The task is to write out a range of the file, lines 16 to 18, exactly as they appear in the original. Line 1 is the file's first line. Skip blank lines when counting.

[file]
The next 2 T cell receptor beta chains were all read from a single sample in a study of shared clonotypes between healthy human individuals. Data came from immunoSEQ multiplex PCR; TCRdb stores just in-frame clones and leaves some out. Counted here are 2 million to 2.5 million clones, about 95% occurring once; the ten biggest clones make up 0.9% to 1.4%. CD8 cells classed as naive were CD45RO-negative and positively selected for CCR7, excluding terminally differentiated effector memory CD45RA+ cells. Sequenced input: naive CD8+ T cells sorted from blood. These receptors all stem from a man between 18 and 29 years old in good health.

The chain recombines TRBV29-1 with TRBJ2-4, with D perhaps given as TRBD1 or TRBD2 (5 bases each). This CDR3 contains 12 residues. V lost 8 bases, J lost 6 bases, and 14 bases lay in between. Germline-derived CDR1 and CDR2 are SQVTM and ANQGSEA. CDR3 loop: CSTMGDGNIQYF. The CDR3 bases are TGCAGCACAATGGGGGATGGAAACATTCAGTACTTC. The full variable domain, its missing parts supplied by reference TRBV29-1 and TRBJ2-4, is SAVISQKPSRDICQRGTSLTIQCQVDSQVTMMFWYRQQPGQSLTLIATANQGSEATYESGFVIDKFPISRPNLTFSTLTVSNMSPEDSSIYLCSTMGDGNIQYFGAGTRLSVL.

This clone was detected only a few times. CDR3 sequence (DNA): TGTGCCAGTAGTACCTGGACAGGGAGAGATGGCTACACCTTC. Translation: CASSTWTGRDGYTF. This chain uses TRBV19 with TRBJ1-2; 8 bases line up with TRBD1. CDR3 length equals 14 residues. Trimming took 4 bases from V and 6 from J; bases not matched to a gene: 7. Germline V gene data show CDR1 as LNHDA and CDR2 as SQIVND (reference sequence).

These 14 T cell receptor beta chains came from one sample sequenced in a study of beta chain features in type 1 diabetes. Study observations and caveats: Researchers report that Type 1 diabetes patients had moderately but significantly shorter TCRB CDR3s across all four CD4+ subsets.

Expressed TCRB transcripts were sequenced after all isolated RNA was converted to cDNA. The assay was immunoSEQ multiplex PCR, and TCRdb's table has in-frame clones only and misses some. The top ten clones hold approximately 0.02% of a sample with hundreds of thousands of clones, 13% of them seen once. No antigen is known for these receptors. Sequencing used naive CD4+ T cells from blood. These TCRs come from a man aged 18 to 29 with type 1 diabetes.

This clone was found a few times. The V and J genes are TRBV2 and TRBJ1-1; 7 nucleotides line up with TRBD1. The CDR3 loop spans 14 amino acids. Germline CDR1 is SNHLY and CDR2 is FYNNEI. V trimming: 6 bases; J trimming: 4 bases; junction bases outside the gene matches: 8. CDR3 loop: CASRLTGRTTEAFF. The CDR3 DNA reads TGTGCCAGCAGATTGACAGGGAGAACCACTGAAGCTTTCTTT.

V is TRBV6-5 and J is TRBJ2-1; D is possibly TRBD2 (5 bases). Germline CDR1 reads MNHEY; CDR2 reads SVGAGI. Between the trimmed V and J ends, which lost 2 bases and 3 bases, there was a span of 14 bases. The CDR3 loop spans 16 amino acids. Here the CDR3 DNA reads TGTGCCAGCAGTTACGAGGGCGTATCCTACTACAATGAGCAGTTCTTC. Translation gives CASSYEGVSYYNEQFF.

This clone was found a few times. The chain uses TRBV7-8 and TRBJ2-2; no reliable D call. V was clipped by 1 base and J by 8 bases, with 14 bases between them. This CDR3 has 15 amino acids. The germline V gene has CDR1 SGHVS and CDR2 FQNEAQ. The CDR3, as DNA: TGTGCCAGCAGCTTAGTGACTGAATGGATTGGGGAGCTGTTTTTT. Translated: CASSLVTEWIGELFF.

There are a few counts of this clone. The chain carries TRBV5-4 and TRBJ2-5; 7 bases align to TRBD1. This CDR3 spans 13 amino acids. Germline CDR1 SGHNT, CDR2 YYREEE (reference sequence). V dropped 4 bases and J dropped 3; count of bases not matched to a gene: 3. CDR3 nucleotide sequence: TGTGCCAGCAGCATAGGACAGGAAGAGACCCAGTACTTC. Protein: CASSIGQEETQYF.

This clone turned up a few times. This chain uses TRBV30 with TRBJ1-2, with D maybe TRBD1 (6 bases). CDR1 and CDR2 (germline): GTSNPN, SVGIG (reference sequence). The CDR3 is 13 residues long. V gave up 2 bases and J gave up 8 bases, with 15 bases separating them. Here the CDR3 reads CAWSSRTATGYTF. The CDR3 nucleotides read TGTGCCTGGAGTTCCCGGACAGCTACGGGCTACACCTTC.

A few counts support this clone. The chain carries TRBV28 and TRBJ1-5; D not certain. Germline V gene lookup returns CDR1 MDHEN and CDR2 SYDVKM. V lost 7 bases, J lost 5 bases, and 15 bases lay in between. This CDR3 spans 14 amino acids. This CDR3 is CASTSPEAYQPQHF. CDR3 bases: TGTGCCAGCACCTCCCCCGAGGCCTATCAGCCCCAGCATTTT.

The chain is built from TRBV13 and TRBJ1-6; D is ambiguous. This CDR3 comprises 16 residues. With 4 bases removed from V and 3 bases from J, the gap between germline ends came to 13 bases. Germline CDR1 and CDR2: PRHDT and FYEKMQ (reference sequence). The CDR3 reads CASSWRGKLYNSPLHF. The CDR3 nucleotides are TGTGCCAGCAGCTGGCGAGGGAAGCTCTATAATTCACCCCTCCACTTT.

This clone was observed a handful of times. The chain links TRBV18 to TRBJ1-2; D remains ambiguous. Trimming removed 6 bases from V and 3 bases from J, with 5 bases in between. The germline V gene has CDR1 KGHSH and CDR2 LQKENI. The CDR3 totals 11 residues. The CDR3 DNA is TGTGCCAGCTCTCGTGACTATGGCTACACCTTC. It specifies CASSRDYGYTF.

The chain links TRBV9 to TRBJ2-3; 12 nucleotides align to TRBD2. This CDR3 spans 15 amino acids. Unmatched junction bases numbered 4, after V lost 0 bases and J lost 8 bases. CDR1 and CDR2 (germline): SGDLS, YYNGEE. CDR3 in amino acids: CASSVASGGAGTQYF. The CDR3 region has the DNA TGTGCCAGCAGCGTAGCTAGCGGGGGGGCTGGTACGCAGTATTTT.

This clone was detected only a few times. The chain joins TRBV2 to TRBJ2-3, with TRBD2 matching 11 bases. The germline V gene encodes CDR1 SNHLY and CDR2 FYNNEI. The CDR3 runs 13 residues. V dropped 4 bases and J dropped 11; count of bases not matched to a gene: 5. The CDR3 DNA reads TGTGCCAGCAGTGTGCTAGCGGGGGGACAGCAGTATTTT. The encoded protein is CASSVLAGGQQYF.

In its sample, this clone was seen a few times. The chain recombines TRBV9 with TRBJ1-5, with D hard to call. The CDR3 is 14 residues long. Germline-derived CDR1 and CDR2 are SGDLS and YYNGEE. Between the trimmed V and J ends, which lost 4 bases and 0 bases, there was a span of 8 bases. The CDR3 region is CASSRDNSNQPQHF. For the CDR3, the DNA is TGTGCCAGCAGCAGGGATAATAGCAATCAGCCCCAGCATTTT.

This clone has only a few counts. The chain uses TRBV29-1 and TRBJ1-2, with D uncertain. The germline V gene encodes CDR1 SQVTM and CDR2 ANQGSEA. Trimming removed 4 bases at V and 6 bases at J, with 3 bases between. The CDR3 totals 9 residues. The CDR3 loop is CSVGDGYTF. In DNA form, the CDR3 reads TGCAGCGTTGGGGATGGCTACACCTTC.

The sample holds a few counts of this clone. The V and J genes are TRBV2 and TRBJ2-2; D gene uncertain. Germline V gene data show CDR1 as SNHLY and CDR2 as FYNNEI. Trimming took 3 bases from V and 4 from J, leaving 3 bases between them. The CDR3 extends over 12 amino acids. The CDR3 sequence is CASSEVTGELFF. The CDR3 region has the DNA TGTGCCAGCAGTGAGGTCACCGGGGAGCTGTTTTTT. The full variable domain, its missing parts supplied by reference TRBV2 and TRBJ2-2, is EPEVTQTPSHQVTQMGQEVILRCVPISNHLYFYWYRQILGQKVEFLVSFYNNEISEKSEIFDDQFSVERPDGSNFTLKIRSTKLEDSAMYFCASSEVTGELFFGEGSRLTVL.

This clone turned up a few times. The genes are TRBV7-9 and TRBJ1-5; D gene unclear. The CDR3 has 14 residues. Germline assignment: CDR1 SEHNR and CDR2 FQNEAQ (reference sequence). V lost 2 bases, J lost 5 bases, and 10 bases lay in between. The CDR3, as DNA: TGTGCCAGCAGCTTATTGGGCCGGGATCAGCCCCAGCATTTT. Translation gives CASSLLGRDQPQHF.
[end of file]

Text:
In its sample, this clone was seen a few times. The chain recombines TRBV9 with TRBJ1-5, with D hard to call. The CDR3 is 14 residues long. Germline-derived CDR1 and CDR2 are SGDLS and YYNGEE. Between the trimmed V and J ends, which lost 4 bases and 0 bases, there was a span of 8 bases. The CDR3 region is CASSRDNSNQPQHF. For the CDR3, the DNA is TGTGCCAGCAGCAGGGATAATAGCAATCAGCCCCAGCATTTT.

This clone has only a few counts. The chain uses TRBV29-1 and TRBJ1-2, with D uncertain. The germline V gene encodes CDR1 SQVTM and CDR2 ANQGSEA. Trimming removed 4 bases at V and 6 bases at J, with 3 bases between. The CDR3 totals 9 residues. The CDR3 loop is CSVGDGYTF. In DNA form, the CDR3 reads TGCAGCGTTGGGGATGGCTACACCTTC.

The sample holds a few counts of this clone. The V and J genes are TRBV2 and TRBJ2-2; D gene uncertain. Germline V gene data show CDR1 as SNHLY and CDR2 as FYNNEI. Trimming took 3 bases from V and 4 from J, leaving 3 bases between them. The CDR3 extends over 12 amino acids. The CDR3 sequence is CASSEVTGELFF. The CDR3 region has the DNA TGTGCCAGCAGTGAGGTCACCGGGGAGCTGTTTTTT. The full variable domain, its missing parts supplied by reference TRBV2 and TRBJ2-2, is EPEVTQTPSHQVTQMGQEVILRCVPISNHLYFYWYRQILGQKVEFLVSFYNNEISEKSEIFDDQFSVERPDGSNFTLKIRSTKLEDSAMYFCASSEVTGELFFGEGSRLTVL.